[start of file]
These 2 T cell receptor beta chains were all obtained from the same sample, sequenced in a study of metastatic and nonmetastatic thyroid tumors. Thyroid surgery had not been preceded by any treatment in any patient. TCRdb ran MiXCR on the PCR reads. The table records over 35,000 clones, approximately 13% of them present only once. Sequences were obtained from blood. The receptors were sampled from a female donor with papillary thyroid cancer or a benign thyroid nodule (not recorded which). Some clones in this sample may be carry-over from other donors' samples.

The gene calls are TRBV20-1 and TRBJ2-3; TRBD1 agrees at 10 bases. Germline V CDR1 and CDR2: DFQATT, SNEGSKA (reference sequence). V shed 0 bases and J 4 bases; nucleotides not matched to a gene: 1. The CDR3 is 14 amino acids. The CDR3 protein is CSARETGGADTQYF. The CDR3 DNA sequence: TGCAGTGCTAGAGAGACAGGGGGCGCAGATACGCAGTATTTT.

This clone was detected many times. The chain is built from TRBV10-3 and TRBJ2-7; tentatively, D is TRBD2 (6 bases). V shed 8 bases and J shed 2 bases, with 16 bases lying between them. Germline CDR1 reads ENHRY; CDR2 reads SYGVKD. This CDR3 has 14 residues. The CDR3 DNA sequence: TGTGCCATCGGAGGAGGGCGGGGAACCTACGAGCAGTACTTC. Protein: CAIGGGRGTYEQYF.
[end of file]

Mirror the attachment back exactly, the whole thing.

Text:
These 2 T cell receptor beta chains were all obtained from the same sample, sequenced in a study of metastatic and nonmetastatic thyroid tumors. Thyroid surgery had not been preceded by any treatment in any patient. TCRdb ran MiXCR on the PCR reads. The table records over 35,000 clones, approximately 13% of them present only once. Sequences were obtained from blood. The receptors were sampled from a female donor with papillary thyroid cancer or a benign thyroid nodule (not recorded which). Some clones in this sample may be carry-over from other donors' samples.

The gene calls are TRBV20-1 and TRBJ2-3; TRBD1 agrees at 10 bases. Germline V CDR1 and CDR2: DFQATT, SNEGSKA (reference sequence). V shed 0 bases and J 4 bases; nucleotides not matched to a gene: 1. The CDR3 is 14 amino acids. The CDR3 protein is CSARETGGADTQYF. The CDR3 DNA sequence: TGCAGTGCTAGAGAGACAGGGGGCGCAGATACGCAGTATTTT.

This clone was detected many times. The chain is built from TRBV10-3 and TRBJ2-7; tentatively, D is TRBD2 (6 bases). V shed 8 bases and J shed 2 bases, with 16 bases lying between them. Germline CDR1 reads ENHRY; CDR2 reads SYGVKD. This CDR3 has 14 residues. The CDR3 DNA sequence: TGTGCCATCGGAGGAGGGCGGGGAACCTACGAGCAGTACTTC. Protein: CAIGGGRGTYEQYF.